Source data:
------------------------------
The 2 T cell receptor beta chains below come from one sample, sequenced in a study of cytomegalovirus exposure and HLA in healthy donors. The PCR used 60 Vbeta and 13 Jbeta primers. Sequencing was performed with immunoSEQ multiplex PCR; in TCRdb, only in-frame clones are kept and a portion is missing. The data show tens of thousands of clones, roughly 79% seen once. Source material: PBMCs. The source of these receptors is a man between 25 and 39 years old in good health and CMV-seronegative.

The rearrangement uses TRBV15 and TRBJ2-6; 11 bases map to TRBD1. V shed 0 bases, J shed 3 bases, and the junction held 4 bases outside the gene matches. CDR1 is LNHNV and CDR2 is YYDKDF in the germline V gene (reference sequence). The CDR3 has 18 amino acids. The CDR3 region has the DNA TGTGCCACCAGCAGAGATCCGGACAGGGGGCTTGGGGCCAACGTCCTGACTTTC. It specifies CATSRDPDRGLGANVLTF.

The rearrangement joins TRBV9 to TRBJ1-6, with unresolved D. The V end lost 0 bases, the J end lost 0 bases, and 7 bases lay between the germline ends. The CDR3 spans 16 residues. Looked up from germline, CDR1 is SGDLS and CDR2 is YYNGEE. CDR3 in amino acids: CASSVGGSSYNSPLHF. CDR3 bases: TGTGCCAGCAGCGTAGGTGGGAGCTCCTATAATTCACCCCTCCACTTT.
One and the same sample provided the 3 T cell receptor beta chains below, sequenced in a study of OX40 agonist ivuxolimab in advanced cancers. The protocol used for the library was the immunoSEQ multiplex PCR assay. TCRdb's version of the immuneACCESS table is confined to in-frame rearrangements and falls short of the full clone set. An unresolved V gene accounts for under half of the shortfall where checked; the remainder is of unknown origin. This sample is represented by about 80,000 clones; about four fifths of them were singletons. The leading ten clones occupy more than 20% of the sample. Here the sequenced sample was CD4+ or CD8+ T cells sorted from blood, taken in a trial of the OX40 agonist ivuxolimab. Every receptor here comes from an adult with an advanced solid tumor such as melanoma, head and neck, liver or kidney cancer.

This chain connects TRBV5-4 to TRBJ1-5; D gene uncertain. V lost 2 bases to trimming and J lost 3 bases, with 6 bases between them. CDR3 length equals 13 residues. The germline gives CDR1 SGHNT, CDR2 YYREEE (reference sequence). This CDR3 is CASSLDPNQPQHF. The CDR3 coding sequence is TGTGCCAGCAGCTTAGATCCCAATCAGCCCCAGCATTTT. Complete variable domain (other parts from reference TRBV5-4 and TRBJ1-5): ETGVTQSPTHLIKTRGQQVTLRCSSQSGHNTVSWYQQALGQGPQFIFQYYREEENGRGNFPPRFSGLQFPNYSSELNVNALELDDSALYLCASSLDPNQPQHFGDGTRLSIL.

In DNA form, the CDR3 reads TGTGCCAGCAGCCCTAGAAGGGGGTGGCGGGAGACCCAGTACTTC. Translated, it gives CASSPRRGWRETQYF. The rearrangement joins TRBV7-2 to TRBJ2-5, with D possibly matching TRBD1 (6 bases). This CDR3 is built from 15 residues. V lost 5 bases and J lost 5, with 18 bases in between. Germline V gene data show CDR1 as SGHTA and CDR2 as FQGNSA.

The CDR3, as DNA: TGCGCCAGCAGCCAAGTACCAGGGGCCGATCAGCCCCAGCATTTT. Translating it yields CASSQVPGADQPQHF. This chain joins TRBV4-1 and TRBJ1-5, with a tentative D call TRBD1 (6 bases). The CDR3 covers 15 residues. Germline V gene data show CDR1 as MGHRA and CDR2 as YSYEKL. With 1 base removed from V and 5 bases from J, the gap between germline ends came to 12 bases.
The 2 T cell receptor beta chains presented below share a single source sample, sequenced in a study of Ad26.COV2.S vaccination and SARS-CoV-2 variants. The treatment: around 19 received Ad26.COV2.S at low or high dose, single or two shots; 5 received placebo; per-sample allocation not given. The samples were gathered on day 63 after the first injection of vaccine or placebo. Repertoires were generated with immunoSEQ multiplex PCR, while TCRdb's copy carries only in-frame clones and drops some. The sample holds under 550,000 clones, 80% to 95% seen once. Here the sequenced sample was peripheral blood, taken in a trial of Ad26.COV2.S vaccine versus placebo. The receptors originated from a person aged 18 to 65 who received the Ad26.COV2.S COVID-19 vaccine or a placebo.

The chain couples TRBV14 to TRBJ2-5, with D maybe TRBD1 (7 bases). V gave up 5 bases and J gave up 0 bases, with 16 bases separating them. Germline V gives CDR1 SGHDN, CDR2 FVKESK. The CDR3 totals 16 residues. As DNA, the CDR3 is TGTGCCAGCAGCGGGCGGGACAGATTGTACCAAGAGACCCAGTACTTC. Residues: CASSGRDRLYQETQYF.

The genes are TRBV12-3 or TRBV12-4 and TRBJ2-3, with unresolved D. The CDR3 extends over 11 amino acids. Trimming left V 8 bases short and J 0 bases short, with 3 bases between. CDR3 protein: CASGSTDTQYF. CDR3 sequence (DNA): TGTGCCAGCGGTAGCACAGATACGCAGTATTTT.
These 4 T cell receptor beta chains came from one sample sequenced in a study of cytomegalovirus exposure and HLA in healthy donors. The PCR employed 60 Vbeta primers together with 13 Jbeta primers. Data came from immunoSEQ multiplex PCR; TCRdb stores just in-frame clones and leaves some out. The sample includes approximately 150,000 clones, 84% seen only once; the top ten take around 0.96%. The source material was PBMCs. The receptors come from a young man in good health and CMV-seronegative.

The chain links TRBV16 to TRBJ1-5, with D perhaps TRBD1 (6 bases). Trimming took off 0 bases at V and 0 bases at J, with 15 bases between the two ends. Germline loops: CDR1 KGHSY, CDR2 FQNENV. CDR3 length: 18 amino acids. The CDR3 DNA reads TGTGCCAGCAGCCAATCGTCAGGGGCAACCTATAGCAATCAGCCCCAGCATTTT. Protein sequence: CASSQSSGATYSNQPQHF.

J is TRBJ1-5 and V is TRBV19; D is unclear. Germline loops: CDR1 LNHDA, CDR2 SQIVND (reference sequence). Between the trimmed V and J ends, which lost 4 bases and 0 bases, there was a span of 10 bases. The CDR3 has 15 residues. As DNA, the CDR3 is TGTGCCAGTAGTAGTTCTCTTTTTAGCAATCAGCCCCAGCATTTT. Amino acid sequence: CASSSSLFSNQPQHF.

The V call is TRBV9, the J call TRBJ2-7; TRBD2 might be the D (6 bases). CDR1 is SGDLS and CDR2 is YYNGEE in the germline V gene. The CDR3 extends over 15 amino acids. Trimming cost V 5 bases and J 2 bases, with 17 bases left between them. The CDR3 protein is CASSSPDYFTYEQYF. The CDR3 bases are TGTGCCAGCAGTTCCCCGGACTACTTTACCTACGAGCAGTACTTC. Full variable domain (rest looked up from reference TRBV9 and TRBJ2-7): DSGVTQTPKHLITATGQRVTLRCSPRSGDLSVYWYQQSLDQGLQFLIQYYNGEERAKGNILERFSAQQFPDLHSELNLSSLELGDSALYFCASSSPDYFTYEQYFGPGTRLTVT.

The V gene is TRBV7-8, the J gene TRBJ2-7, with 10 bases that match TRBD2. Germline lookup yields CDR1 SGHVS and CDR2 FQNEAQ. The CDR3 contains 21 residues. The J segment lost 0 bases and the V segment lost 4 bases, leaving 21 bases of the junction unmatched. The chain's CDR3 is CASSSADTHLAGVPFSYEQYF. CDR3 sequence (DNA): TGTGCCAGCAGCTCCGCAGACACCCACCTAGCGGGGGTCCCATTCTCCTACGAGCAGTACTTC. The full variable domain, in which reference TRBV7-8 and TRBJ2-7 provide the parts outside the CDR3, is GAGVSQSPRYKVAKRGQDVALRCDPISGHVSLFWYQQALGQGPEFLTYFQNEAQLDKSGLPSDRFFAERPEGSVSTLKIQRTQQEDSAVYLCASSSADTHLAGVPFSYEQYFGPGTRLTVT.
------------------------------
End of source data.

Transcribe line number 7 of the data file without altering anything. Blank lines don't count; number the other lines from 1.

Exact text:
The CDR3, as DNA: TGCGCCAGCAGCCAAGTACCAGGGGCCGATCAGCCCCAGCATTTT. Translating it yields CASSQVPGADQPQHF. This chain joins TRBV4-1 and TRBJ1-5, with a tentative D call TRBD1 (6 bases). The CDR3 covers 15 residues. Germline V gene data show CDR1 as MGHRA and CDR2 as YSYEKL. With 1 base removed from V and 5 bases from J, the gap between germline ends came to 12 bases.